Nonresidential construction spending could slow down in the coming year in the wake of a turbulent global economy and uncertainty around the upcoming U.S. presidential election. That's the conclusion one can reach from the American Institute of Architect's latest semi-annual Consensus Construction Forecast.

The survey of the country’s leading construction-market forecasters projects spending growth of 5.8% for nonresidential building in 2016 and of 5.6% for the same category in 2017.

Demand for hotels, offices, and amusement and recreation spaces will spur construction spending this year, the report finds. Here's how AIA chief economist Kermit Baker described things:

Healthy job growth, strong consumer confidence, and low interest rates are several positive factors in the economy, which will allow some of the pent-up demand from the last downturn to go forward. But at the same time, the slowing in the overall economy could extend to the construction industry a bit, with the biggest drop-off expected in the industrial facility sector over the next year and a half.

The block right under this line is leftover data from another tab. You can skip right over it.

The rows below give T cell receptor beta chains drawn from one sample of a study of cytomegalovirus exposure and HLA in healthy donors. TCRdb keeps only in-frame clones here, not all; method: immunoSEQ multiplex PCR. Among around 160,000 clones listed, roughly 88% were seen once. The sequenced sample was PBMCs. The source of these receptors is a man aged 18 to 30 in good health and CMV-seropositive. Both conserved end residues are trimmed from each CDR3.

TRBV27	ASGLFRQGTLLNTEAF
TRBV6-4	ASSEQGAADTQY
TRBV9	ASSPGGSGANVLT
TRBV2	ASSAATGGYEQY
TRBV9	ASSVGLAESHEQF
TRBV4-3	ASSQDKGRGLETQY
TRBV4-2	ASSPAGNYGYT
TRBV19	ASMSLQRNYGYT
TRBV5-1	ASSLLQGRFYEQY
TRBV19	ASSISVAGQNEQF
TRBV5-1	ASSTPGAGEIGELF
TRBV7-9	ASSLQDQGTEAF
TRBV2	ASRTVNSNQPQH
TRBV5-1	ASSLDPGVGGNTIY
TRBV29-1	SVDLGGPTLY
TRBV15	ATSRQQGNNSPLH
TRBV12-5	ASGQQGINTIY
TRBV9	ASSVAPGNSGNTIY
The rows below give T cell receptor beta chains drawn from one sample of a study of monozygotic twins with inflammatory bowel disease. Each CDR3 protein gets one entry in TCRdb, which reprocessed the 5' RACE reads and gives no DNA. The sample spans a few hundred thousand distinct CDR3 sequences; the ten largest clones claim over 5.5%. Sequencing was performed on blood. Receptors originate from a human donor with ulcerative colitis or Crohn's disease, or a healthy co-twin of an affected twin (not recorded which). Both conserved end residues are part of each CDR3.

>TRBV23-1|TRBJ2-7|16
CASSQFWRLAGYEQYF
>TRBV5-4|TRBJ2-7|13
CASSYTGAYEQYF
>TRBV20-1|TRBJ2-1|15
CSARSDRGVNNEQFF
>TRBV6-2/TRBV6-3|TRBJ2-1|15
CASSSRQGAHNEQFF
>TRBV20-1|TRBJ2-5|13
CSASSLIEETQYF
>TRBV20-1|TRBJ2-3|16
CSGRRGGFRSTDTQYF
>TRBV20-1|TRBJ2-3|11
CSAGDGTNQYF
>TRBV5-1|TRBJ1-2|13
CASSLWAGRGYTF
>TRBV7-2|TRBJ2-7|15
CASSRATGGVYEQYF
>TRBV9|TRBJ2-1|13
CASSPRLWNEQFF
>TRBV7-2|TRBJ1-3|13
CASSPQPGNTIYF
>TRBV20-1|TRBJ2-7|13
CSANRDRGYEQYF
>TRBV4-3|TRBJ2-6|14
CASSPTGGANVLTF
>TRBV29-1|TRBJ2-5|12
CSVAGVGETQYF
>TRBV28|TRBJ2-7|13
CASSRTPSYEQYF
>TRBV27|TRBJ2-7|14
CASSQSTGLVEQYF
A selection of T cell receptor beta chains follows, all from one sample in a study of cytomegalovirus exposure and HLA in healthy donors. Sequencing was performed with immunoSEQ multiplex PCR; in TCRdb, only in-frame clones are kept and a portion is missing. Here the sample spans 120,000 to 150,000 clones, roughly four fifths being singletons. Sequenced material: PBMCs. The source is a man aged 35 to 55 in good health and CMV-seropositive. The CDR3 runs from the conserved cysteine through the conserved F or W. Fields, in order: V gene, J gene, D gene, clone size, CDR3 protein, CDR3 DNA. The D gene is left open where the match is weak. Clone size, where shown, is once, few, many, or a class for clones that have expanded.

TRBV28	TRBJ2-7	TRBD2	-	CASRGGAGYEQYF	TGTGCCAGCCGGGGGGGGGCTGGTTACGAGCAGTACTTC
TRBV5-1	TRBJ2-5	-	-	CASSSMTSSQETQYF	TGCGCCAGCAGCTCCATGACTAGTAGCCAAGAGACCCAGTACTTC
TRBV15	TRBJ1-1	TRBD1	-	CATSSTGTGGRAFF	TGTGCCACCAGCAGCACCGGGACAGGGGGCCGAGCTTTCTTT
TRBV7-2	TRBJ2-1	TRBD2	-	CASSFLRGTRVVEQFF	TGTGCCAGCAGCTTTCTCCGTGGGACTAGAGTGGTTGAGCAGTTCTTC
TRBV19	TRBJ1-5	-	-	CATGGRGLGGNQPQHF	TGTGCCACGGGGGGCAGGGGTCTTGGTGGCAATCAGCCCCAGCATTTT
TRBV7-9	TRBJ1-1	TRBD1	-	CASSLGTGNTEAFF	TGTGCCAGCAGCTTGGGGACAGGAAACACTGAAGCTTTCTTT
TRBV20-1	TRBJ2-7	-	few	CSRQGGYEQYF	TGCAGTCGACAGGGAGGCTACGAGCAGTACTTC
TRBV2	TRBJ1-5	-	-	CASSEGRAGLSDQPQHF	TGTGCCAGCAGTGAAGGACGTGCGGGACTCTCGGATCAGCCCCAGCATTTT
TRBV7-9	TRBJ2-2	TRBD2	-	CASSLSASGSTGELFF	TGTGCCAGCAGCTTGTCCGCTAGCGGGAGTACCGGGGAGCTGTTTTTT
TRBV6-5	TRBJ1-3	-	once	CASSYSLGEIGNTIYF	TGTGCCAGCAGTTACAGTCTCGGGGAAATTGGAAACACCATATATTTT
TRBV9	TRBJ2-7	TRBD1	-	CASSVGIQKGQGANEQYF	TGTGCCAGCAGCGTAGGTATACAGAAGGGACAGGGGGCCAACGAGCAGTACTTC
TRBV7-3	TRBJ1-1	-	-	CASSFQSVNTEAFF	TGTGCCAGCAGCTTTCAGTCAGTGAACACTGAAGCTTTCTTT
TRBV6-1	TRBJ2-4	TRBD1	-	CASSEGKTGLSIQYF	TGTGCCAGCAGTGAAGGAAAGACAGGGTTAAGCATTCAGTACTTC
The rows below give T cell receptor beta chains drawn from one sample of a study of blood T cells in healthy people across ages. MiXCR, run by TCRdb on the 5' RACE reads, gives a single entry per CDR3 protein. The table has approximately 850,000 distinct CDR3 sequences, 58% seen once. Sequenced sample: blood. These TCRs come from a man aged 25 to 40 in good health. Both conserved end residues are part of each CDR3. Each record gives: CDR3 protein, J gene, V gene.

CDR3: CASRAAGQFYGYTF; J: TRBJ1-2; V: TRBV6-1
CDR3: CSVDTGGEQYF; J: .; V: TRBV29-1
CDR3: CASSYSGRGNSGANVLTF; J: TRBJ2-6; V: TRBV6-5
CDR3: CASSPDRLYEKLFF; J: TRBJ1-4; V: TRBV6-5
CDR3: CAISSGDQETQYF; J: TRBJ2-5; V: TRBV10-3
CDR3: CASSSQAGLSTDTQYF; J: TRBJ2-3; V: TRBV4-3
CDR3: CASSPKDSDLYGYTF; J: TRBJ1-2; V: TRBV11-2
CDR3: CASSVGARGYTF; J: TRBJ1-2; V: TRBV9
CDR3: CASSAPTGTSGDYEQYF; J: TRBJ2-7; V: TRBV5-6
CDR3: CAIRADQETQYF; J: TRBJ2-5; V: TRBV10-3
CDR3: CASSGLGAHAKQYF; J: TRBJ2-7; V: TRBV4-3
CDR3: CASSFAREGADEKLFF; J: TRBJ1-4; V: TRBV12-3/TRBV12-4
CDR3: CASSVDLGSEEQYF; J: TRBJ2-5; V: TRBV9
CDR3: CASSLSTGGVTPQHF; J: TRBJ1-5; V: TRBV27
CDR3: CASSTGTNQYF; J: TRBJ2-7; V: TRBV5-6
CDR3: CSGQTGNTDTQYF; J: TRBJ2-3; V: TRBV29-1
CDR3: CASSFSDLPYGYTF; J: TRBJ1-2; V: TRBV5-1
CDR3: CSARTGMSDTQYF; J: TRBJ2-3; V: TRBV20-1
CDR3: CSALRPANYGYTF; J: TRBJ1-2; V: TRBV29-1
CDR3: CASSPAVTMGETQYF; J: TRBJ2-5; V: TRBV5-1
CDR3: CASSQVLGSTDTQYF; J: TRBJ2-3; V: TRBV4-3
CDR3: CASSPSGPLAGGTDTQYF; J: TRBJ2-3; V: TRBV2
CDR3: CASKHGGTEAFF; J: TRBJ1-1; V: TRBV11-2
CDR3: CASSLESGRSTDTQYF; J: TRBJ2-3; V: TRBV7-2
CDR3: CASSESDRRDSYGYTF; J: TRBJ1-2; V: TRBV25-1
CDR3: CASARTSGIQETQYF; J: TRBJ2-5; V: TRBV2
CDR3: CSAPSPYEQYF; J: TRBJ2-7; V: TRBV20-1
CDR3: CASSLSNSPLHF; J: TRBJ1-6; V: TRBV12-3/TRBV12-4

For more on the trend, plus charts, visit Architect.

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